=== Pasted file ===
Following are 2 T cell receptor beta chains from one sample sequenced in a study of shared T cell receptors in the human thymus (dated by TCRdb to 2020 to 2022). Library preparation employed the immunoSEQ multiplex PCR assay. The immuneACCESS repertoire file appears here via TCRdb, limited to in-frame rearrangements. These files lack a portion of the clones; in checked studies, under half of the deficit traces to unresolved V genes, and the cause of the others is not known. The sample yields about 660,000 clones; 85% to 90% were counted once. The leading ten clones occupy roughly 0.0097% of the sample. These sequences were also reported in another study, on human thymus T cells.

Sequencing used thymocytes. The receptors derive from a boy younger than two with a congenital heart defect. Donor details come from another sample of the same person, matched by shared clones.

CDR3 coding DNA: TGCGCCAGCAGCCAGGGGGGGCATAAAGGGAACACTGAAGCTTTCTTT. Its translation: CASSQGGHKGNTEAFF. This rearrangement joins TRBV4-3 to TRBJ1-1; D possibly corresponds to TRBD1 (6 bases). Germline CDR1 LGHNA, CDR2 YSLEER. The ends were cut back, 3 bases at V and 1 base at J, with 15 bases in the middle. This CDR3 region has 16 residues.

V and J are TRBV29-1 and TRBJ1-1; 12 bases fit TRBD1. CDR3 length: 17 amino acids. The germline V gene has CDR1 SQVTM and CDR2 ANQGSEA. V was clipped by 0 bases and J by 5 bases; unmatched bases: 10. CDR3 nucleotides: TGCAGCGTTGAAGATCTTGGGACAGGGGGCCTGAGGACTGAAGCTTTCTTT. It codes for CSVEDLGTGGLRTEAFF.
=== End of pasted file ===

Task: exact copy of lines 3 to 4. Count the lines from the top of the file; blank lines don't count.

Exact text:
CDR3 coding DNA: TGCGCCAGCAGCCAGGGGGGGCATAAAGGGAACACTGAAGCTTTCTTT. Its translation: CASSQGGHKGNTEAFF. This rearrangement joins TRBV4-3 to TRBJ1-1; D possibly corresponds to TRBD1 (6 bases). Germline CDR1 LGHNA, CDR2 YSLEER. The ends were cut back, 3 bases at V and 1 base at J, with 15 bases in the middle. This CDR3 region has 16 residues.

V and J are TRBV29-1 and TRBJ1-1; 12 bases fit TRBD1. CDR3 length: 17 amino acids. The germline V gene has CDR1 SQVTM and CDR2 ANQGSEA. V was clipped by 0 bases and J by 5 bases; unmatched bases: 10. CDR3 nucleotides: TGCAGCGTTGAAGATCTTGGGACAGGGGGCCTGAGGACTGAAGCTTTCTTT. It codes for CSVEDLGTGGLRTEAFF.